The New Class War: Saving Democracy from the Managerial Elite by Michael Lind (Portfolio, $34, 203 pages)

In 1941, James Burnham wrote an international bestseller, The Managerial Revolution: What is Happening in the World. Even then, Burnham found that the age of capitalism and bureaucracy was being replaced by a group of managers.

Michael Lind, a conservative (early 1990s) turned liberal (mid-1990s) turned conservative again (after moving back to his home state of Texas), has offered as good an explanation of the economic, cultural, and, of course, political power of the managerial elite in The New Class War. It is surprising, considering that Burnham wrote his important book nearly eight decades ago, that barely anyone (excepting the cranky paleoconservative Samuel Francis) has taken up the Manager Class as a starting point to understand current events since then. Lind does so quite ably.

Lind explains what he calls “native working-class populism” in Brexit Britain, the United States, and parts of Europe (even when it doesn’t win), which is identifiable with issues such as immigration and sovereignty. These are symptoms of a larger problem, argues Lind, namely power. “Social power exists in three realms,” Lind explains, “government, the economy, and the culture” and all three realms “are fronts in the new class war.”

Beginning in the ‘60s, there was a “revolution from above that promoted the material interests and intangible values of the college-educated minority of managers and professionals,” who were now the “dominant elite.” Democratic capitalism was replaced by “technocratic neoliberalism” which might be better called cosmopolitan liberalism: an increasingly globalized marketplace for goods and services and the cultural priorities of academics. Lind, in fact, uses the term “cosmopolitan over-class” to describe the manager class that took power – complete power, unleavened by democratic means in which the majority middle- and working-class majority can restrain the impulse to officially privilege every personal inclination and self-interest.

In the last half decade, the political eruptions occurring throughout much of the western world (save Canada), middle-class but mostly working-class citizens embarked on a defensive “populist backlash,” a perhaps momentary respite for the masses that felt utterly disempowered. However, the political gains the masses have made in which the ruling class (elected officials, bureaucrats, and judges) must share some power with voters whom they clearly disdain, is still dwarfed by the economic and cultural power that remains in the hands of these managerial elite.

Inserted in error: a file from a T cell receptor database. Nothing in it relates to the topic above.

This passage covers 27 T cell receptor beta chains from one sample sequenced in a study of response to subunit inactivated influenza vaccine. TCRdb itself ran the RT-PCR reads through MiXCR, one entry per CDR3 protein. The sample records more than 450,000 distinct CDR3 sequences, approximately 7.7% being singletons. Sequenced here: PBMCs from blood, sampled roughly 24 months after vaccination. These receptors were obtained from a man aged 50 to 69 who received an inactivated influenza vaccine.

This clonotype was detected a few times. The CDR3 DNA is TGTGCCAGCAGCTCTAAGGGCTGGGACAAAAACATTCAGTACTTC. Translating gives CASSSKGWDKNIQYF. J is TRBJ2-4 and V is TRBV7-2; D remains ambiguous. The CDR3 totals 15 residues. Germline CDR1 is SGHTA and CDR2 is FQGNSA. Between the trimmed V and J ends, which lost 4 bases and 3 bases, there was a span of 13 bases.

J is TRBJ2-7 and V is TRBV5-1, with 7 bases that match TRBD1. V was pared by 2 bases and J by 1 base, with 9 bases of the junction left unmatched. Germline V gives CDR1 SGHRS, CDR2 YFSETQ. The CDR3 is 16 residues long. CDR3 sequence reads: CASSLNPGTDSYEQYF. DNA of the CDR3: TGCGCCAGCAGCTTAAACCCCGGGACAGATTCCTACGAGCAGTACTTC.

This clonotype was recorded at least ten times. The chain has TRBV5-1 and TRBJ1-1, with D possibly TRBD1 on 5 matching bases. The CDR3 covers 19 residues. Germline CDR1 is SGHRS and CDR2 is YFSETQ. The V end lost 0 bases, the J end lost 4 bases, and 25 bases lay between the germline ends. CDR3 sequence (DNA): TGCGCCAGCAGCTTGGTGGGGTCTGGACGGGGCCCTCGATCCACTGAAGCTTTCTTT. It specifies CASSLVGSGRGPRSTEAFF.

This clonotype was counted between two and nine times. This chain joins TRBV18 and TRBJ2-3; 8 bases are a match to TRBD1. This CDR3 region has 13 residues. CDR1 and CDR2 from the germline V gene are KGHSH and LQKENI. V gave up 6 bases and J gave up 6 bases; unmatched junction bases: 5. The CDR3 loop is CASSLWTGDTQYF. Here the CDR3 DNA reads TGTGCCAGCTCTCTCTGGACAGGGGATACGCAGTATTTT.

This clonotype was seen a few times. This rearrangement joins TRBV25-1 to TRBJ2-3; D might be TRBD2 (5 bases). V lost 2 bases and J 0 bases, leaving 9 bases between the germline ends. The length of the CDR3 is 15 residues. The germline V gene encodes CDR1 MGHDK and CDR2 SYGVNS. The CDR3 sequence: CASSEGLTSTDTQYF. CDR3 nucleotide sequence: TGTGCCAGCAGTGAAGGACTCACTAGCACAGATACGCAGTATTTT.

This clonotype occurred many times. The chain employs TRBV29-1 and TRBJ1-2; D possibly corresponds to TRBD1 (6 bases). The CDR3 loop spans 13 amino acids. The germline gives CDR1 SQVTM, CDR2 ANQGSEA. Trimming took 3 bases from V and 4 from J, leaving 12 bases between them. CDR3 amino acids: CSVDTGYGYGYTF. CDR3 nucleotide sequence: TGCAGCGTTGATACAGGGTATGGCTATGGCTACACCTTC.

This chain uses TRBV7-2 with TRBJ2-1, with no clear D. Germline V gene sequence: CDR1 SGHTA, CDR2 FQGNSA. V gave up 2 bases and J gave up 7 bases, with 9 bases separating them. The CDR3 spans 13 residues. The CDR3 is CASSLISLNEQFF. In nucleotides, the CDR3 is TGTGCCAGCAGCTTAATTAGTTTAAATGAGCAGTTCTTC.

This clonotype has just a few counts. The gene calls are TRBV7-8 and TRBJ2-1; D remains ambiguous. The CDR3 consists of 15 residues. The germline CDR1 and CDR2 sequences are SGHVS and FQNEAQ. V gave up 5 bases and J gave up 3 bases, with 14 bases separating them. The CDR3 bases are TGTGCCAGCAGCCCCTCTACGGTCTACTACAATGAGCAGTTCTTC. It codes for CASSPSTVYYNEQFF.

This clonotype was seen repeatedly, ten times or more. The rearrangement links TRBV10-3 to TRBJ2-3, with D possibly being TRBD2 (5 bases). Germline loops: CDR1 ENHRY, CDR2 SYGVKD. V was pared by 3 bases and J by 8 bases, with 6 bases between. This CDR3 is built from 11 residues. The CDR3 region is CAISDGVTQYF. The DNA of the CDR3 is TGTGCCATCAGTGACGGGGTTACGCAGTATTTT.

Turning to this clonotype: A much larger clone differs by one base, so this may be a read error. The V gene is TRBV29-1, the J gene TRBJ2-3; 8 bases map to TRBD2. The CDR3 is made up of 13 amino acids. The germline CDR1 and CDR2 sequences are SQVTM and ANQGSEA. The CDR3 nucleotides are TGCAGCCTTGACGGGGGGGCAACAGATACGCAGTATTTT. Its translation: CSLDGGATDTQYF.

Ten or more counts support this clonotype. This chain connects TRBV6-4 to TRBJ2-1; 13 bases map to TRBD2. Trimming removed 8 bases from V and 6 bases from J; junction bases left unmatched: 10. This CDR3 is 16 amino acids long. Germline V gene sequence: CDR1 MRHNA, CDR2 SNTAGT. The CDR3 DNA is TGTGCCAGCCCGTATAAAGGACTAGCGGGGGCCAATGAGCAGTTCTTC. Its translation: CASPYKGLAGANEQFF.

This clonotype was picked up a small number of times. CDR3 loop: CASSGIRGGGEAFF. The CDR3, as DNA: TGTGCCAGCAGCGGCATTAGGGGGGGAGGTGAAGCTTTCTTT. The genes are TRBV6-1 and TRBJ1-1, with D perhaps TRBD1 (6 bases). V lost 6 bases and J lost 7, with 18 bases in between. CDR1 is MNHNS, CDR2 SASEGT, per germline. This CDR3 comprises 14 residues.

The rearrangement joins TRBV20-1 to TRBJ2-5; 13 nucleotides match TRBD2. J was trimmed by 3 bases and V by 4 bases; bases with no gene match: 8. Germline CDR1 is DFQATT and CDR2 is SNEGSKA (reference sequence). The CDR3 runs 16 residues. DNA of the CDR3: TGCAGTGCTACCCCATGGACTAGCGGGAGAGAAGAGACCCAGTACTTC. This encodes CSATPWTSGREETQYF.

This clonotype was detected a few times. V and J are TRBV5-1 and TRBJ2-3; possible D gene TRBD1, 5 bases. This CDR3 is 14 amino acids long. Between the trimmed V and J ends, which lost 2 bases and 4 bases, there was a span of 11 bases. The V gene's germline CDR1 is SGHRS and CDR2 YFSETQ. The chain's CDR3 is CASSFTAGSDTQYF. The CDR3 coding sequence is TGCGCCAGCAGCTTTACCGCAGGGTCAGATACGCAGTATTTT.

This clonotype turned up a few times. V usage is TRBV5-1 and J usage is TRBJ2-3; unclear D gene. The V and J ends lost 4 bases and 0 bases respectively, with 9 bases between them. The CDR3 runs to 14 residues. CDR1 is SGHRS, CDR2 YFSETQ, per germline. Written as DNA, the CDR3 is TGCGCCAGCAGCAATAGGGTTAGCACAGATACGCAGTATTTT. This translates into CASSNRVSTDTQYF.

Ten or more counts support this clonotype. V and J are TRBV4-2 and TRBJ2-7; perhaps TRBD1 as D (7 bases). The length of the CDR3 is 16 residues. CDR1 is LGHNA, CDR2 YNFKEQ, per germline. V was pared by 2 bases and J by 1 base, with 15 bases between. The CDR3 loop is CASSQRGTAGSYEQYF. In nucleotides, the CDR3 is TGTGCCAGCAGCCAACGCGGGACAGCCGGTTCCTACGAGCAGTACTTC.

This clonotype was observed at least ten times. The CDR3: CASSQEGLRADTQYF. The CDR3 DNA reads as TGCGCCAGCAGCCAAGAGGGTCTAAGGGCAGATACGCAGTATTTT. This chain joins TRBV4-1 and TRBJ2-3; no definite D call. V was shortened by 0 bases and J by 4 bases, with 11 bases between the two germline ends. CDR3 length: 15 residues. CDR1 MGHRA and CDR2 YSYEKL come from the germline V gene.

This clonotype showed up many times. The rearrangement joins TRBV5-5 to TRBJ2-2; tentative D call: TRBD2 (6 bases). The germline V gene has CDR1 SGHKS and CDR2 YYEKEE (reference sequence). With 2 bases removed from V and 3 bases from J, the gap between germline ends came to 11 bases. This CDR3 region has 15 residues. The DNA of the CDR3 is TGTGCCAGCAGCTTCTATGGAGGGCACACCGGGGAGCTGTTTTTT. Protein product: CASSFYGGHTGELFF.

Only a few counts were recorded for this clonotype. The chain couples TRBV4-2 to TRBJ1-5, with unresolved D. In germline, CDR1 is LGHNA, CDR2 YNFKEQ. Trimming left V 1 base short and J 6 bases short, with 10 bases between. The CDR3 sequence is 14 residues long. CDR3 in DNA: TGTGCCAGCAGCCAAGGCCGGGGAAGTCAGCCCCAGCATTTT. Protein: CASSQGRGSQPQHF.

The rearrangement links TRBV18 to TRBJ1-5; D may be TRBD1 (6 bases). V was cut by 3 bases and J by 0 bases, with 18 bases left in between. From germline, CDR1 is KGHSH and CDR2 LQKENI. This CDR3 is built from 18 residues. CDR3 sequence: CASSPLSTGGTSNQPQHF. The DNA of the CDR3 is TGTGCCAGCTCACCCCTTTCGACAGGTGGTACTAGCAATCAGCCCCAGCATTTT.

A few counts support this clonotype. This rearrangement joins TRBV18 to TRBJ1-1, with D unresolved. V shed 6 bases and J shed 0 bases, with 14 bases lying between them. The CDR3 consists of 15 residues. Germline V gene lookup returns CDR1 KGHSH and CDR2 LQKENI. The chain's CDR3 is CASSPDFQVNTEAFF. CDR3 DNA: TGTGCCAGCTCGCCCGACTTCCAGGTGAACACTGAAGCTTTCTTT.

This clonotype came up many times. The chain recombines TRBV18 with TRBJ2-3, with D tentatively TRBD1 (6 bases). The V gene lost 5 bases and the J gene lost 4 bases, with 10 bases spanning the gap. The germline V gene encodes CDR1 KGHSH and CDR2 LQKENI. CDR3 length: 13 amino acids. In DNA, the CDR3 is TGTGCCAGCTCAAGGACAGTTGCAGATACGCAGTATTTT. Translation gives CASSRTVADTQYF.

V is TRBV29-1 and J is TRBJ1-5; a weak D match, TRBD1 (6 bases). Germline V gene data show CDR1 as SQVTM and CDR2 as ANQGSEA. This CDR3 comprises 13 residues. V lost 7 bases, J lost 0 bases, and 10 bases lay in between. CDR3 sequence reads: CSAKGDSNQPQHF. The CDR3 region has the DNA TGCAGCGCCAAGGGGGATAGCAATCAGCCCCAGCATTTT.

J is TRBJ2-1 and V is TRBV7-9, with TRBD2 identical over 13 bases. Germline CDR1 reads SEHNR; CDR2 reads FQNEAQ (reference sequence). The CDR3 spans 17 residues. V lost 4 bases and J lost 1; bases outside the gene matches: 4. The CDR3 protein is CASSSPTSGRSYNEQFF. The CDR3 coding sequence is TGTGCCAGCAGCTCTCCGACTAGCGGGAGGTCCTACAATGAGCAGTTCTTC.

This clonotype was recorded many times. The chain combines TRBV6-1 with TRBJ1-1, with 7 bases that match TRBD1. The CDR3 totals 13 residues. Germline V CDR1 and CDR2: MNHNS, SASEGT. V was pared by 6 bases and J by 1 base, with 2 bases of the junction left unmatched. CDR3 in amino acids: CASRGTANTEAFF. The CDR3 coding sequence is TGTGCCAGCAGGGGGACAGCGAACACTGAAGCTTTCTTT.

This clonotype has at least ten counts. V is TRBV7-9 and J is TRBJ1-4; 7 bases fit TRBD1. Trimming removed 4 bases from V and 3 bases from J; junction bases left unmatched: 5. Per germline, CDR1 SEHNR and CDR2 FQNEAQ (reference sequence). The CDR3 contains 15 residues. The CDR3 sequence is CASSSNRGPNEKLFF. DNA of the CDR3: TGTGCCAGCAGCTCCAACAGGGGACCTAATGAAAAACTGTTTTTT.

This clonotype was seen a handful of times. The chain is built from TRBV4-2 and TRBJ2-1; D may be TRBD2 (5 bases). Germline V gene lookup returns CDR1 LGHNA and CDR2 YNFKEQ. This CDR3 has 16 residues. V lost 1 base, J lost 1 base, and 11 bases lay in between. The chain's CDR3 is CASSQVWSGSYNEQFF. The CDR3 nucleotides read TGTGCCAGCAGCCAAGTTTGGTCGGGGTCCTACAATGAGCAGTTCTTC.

Lind is incredibly sympathetic to the “defensive reaction” against the manager class, saying that what is often dismissed (and partly misunderstood) as the desperate cries of outdated economic self-interests and/or racial resentment, are, in fact, “legitimate grievances.”

Where Lind comes up short is in the totality of those grievances. He treats moral issues like abortion and homosexuality very briefly, saying that the American judiciary has taken too many issues out of the hands of the democratic process. “Government by judiciary tends to be a dictatorship of over-class libertarians in robes,” he says of courts that have struck down restrictions on abortion as well as labour union rights, while promoting corporate interests and creating new rights for LGBQT. Lind does not say whether most of these actions are right or wrong, merely that courts should move cautiously into policy areas and advocates of court-driven policies should rather create “electoral coalitions to enact democratic legislation.”

Lind’s strength is marshalling evidence (economic data, public opinion surveys), especially when it comes to how the managerial class replicates itself (the children of the elite disproportionately populate the elite universities, which provide the credentials to fill the ranks of the managerial class). His weakness is in talking about the moral and other cultural issues or values that are not related to race, like immigration, tolerance, and multiculturalism, and illustrating the gap between the managers and the masses.

If not long gone, at least in what seems like terminal decline, are the institutions of “countervailing power” that restrained the manager class and gave voice to the masses. Churches or civic association, unions, and local party machines, all gave the middle- and working-class masses a say in how things were run in the cultural, economic, and political realms respectively. But no more.

Lind says: “Demagogic populism is a symptom. Technocratic neoliberalism is the disease. Democratic pluralism is the cure.” And that is catchy but ultimately impractical. Why would the technocratic elite, having gained power, give it up? Counting on the benevolence of the manager class seems pointless. It means that when the masses rise up and elect someone willing to shake up the status quo, those politicians must act, and act quickly. Too often, it seems, though, the powerful managers in place – bureaucrats who stifle change, judges who over-rule it, educational institutions that resist it, corporations powerful enough to ignore it – can simply afford to wait it out till the problematic disturber is gone.

Lind has offered a useful diagnosis of the problem. It is up to the electorate to fix it, but that will involve patience. Rome was not built in a day. The managerial elite will not be torn down in one presidential or parliamentary term.